In an announcement on Friday, Contra Costa County District Attorney Diana Becton issued a new policy for peace officers within the DA’s Office to ban the use of the carotid hold technique. The District Attorneys Office employs peace officers as senior inspectors within the Investigative Unit. The ban is effective as of June 23, 2020.
“The use of the carotid hold has proven to be an unnecessary and deadly police technique and will not be used by members of my Investigative Unit. The risks associated with this technique far outweigh any potential benefit. This important policy change reflects a positive move forward in police community relations and reinforces the continuous need to focus on de-escalation, training, and tactics,” stated Contra Costa County District Attorney Diana Becton.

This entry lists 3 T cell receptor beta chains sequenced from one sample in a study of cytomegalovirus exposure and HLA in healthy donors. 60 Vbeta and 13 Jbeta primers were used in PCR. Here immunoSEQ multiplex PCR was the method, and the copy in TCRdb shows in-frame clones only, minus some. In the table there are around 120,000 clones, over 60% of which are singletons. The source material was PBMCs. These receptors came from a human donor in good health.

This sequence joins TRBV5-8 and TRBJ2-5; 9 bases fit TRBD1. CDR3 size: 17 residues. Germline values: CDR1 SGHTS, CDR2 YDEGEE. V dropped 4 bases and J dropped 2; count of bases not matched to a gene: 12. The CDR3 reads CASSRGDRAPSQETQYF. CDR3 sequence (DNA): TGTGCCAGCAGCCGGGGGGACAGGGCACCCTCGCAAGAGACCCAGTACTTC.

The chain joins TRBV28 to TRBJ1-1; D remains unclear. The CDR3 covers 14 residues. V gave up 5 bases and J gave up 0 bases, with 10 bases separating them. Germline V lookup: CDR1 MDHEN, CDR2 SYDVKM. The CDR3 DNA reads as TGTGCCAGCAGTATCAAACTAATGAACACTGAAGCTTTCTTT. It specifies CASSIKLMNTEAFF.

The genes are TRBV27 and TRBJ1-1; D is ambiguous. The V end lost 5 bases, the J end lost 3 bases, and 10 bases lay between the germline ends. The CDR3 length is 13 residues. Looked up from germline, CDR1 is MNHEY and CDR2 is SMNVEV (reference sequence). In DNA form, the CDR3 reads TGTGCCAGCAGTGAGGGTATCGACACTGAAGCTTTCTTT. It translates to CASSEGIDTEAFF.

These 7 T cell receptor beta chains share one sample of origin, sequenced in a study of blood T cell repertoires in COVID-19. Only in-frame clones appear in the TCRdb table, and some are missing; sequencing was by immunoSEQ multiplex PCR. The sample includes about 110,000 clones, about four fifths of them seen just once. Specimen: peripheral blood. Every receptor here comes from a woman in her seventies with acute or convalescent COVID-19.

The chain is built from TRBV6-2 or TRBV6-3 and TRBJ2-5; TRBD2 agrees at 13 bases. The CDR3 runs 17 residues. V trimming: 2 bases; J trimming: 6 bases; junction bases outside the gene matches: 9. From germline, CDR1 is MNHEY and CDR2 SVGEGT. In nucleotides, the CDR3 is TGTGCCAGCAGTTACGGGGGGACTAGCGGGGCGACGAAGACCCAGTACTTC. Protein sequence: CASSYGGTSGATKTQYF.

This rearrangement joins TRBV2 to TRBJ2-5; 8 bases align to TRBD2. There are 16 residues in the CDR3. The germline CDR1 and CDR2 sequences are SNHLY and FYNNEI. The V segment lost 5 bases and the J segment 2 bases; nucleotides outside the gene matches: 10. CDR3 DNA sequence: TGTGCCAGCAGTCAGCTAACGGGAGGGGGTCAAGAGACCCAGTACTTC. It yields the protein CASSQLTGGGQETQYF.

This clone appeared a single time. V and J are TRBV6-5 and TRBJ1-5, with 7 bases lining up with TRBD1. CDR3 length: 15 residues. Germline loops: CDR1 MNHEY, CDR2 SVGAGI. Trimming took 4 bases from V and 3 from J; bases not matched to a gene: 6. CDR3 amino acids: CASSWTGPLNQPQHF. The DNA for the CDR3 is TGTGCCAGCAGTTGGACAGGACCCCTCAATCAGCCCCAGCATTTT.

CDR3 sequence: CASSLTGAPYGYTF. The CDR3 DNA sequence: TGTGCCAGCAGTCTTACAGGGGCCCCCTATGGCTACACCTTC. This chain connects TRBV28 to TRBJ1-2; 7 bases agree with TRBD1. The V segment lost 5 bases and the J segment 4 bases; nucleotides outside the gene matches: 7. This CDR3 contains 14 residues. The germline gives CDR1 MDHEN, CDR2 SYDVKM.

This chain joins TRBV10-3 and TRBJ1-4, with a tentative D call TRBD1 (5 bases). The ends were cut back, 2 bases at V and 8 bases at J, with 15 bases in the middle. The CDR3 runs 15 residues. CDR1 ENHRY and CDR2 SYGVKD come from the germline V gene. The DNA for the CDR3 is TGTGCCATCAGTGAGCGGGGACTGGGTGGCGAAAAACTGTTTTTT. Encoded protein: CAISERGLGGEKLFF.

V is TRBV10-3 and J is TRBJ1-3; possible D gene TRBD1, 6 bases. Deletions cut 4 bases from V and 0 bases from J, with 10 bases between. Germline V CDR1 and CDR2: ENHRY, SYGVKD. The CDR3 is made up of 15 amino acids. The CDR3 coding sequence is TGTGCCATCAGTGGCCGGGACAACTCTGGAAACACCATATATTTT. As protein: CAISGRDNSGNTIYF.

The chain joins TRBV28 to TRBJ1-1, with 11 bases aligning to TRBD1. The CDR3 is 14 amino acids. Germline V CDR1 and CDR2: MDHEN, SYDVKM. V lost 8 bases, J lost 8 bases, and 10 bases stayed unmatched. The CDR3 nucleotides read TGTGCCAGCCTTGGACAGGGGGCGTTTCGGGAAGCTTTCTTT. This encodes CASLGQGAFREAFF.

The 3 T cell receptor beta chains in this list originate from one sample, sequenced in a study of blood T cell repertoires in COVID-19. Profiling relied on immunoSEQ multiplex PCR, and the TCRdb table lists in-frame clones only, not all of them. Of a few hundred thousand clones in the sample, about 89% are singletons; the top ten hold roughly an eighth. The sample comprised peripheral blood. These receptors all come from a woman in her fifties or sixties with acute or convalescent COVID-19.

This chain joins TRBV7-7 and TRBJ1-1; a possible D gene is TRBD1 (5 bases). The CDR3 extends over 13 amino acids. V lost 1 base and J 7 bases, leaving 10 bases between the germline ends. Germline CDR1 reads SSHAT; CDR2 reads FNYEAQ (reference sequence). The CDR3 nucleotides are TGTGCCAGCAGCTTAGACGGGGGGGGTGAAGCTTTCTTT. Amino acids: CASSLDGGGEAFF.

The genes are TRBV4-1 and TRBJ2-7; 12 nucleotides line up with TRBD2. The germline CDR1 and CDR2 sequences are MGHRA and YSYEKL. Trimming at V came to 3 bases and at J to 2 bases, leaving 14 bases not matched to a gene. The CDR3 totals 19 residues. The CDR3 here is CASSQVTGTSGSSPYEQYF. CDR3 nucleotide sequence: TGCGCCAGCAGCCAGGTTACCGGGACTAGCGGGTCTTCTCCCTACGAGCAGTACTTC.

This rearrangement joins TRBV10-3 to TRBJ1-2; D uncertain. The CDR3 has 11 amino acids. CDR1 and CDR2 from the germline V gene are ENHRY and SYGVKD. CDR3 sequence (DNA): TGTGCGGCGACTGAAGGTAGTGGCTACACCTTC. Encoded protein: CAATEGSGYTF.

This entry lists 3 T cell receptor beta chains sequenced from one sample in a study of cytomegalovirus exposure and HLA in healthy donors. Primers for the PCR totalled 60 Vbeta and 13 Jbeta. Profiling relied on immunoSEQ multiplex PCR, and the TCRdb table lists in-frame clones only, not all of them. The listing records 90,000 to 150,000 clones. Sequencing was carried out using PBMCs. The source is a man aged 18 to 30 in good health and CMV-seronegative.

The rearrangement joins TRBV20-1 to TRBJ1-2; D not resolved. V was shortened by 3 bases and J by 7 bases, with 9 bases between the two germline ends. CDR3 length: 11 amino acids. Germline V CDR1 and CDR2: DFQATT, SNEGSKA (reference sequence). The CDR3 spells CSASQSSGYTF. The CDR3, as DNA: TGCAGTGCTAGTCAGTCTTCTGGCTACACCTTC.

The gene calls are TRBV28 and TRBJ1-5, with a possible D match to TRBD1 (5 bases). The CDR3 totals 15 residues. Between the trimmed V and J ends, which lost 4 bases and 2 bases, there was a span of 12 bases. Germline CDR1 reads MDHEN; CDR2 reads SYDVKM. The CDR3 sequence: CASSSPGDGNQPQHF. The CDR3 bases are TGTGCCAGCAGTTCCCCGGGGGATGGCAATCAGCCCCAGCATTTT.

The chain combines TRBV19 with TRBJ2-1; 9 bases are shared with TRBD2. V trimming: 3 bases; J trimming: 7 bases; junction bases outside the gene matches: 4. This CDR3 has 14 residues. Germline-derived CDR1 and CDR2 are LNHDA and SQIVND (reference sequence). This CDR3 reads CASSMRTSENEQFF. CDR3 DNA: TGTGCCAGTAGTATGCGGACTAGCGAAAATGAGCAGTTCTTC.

The move comes after Governor Gavin Newsom has already made the request of law enforcement.
Meanwhile, in response to the death of George Floyd, Assemblymember Mike A. Gipson (D-Carson) has introduced AB 1196, making it illegal to use a carotid artery restraint tactic to forcibly detain a suspect. The bill is co-authored by members of the CA Black Caucus, Latino Caucus, API, and LGBTQ Caucus.
AB 1196 is currently awaiting a hearing before the CA State Senate.
Earlier this month, California Attorney General Xavier Becerra announced a broad agenda for police reform aimed at improving use-of-force procedures, addressing issues around bias in policing, and increasing accountability and transparency.
Within that, he urged police to adopt use-of-force reforms which included the Ban of Chokeholds and Carotid Restraints. All agencies should have a policy prohibiting the use of chokeholds, strangleholds, carotid restraints or other restraints, or body positioning that is designed to, or which may foreseeably result in, the cutting off of blood or oxygen to the person;